Yet, this year, like Prince William, Nassau County has gone for a candidate (though by smaller margins) that ran on core Republican principles of cutting government waste, fixing tax problems, and generally efficient government. The same can be said for all of the aforementioned exurban counties, along with the urban county of Fairfax. If Republicans want to win in 2010 and 2012, there’s something to be said for the results in Nassau County and Virginia.
*Nassau went for Clinton in 1992 but just by a slim plurality. 1996 was the first year it went solidly for a Democrat, a trend it has continued since.
Here’s some interesting stories and media about both the aftermath of the 2009 election season. First, the Richmond Times Dispatch on the brilliance of the McDonnell campaign. They note the importance of competence in a campaign. Just how can voters be expected to support someone who can barely manage their own effort to get elected:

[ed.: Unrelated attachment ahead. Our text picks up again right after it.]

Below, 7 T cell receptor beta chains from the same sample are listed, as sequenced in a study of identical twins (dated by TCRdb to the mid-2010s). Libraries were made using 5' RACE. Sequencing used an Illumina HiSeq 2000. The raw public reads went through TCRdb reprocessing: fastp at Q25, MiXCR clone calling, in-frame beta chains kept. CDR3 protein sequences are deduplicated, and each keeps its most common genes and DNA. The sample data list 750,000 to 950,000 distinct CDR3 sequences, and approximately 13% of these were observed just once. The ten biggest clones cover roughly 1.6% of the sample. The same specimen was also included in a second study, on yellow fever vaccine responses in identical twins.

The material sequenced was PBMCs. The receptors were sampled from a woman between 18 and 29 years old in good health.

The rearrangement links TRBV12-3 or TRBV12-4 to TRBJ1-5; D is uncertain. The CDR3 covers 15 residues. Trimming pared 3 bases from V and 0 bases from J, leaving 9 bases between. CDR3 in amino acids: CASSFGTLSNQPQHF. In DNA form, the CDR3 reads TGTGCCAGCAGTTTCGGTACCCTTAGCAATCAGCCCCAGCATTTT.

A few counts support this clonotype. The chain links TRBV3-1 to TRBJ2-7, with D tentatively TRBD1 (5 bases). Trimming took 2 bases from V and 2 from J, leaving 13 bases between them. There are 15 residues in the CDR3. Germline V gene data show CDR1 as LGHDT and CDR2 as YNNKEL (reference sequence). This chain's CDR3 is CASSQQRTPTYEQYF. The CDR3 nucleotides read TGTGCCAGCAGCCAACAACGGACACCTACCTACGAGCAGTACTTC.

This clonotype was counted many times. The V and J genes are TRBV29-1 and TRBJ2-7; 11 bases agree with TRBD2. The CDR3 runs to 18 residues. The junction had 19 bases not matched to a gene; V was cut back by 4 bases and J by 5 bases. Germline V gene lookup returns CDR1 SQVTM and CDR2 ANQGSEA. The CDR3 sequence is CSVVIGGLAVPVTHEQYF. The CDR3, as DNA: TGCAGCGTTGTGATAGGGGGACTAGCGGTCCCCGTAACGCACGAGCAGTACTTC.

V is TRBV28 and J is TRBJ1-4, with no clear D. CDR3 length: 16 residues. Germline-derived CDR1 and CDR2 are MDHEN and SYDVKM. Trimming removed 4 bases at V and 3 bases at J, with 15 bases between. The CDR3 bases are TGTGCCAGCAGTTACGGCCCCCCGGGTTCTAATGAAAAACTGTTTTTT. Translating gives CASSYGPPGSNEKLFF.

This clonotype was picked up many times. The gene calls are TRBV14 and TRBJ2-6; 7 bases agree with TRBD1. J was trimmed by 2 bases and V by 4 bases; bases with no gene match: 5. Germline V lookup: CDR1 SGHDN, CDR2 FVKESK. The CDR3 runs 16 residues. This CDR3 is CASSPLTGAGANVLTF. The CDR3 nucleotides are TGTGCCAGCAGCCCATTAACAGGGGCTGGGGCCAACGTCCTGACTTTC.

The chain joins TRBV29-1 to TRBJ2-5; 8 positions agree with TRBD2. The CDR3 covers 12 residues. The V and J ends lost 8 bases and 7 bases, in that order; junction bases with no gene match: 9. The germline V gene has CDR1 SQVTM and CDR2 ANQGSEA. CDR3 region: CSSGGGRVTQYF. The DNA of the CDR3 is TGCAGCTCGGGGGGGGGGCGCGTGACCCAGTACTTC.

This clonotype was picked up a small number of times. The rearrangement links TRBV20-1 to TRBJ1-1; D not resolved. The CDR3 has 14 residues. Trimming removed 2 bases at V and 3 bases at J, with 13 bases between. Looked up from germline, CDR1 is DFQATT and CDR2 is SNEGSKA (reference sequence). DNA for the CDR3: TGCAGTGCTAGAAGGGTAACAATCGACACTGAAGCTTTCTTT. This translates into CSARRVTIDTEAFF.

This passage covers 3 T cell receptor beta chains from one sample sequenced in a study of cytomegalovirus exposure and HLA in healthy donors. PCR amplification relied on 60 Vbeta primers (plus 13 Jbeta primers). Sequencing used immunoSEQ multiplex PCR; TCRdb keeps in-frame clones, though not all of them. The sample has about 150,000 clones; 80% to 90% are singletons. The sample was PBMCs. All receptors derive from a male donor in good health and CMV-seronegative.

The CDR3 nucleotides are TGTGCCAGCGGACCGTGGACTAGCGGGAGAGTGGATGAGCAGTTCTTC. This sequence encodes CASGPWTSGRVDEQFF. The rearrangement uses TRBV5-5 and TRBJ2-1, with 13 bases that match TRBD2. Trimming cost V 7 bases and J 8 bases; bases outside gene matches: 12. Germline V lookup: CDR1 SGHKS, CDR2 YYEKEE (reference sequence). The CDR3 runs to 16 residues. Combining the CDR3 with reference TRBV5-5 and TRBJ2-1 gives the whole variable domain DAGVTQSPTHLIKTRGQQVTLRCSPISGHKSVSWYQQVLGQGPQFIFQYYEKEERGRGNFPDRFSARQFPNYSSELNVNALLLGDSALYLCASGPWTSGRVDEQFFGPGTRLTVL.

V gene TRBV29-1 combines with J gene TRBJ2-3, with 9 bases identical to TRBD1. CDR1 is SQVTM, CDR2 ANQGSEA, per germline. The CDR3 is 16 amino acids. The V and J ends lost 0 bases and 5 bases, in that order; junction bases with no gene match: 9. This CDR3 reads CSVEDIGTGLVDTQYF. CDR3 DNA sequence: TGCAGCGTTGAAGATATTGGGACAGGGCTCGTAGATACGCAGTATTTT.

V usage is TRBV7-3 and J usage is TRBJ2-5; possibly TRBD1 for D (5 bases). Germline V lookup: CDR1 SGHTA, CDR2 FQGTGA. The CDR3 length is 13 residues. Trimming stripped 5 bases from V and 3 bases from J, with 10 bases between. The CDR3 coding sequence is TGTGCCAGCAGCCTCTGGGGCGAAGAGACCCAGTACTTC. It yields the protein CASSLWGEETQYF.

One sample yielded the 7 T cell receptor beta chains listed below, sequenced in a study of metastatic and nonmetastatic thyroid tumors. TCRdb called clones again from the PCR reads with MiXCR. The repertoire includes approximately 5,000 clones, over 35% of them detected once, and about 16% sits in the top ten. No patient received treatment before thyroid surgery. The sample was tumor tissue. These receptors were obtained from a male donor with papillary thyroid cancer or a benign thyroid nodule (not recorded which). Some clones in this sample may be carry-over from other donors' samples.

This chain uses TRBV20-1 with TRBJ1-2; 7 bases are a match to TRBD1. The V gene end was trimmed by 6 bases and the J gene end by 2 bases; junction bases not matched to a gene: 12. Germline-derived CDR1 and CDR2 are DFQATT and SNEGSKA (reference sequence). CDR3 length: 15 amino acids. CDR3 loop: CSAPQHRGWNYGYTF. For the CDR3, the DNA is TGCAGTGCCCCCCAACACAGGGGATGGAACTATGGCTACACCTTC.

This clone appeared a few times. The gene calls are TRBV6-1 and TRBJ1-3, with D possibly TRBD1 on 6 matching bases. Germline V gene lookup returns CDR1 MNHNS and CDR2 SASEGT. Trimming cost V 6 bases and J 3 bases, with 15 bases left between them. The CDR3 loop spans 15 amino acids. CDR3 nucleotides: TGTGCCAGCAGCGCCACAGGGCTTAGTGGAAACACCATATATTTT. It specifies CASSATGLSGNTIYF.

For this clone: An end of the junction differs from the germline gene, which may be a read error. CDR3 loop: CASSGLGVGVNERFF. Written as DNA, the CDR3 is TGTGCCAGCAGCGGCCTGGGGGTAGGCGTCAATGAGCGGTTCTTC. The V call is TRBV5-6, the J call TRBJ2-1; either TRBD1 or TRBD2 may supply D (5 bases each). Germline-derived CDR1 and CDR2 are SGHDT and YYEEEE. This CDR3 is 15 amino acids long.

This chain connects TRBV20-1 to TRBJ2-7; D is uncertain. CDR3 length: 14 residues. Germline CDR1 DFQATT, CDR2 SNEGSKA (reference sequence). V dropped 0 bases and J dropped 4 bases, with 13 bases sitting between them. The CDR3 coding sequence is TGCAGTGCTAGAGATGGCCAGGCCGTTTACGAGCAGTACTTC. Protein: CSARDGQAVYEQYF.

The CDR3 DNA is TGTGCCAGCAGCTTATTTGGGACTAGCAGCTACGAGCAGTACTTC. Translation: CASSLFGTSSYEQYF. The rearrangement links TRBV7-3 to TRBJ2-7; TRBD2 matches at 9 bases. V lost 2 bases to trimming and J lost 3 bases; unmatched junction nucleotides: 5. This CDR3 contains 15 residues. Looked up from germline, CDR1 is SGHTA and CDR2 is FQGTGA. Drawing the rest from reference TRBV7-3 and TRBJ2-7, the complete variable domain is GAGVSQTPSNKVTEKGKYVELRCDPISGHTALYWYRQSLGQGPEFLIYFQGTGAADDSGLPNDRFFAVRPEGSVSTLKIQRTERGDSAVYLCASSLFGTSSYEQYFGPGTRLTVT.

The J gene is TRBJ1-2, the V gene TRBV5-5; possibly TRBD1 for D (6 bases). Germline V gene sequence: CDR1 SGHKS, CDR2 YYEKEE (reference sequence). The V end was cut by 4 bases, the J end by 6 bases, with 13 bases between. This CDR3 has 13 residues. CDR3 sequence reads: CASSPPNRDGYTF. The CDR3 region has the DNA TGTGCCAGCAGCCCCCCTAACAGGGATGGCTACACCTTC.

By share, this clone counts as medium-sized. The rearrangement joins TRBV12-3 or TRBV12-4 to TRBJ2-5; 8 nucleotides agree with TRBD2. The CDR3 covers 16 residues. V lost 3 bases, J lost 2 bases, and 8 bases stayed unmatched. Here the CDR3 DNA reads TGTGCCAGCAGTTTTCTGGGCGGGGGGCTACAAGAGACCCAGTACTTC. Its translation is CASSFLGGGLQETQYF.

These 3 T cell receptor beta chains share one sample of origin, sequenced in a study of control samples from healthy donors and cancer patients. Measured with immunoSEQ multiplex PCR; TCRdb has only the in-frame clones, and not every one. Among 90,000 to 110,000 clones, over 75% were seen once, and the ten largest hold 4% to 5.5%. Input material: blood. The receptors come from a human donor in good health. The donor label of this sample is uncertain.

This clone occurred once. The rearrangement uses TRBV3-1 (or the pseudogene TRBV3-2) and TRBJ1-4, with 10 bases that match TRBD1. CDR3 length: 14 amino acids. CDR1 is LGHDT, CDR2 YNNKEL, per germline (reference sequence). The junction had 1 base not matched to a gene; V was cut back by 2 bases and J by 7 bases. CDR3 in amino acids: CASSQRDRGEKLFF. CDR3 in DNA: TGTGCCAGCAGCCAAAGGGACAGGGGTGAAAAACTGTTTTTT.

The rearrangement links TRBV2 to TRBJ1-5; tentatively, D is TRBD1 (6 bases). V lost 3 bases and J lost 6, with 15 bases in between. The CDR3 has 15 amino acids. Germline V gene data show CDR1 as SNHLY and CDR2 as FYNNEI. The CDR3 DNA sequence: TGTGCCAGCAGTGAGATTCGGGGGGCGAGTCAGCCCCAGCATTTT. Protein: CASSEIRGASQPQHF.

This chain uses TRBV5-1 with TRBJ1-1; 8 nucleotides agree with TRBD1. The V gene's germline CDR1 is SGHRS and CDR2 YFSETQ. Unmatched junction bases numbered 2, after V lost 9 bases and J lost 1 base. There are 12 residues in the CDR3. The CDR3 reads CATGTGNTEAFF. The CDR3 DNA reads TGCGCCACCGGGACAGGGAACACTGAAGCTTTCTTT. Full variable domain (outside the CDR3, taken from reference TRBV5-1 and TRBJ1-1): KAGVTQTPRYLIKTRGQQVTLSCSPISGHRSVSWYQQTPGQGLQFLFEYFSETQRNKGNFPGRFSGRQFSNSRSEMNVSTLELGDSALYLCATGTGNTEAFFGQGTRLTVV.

The underlying problem for Deeds may have had little to do with strategy and tactics, however; at times the Deeds campaign appeared incompetent. Groups reported great frustration in trying to set up meetings and forums with Deeds. The candidate himself proved inept when working crowds. The Democrats dispatched mediocre surrogates to events where Deeds’ presence was required. Appointments that should have been scheduled in a day or two took several days or more.
The McDonnell effort never faltered. The candidate and his team stayed on message. If someone were to ask aides who would win the Notre Dame game, the snap answer would say, “Bob’s for jobs.” “Honey, what’s for breakfast?” “Bob’s for jobs.” And so on. McDonnell arrived early at breakfasts, lunches, and dinners — and lingered. He did not rehash old stories about setting out for college with $80 in his pocket but would address issues of immediate concern to his audience. He explained the state implications of Obama’s far-out agenda. His staff promptly returned calls and e-mails.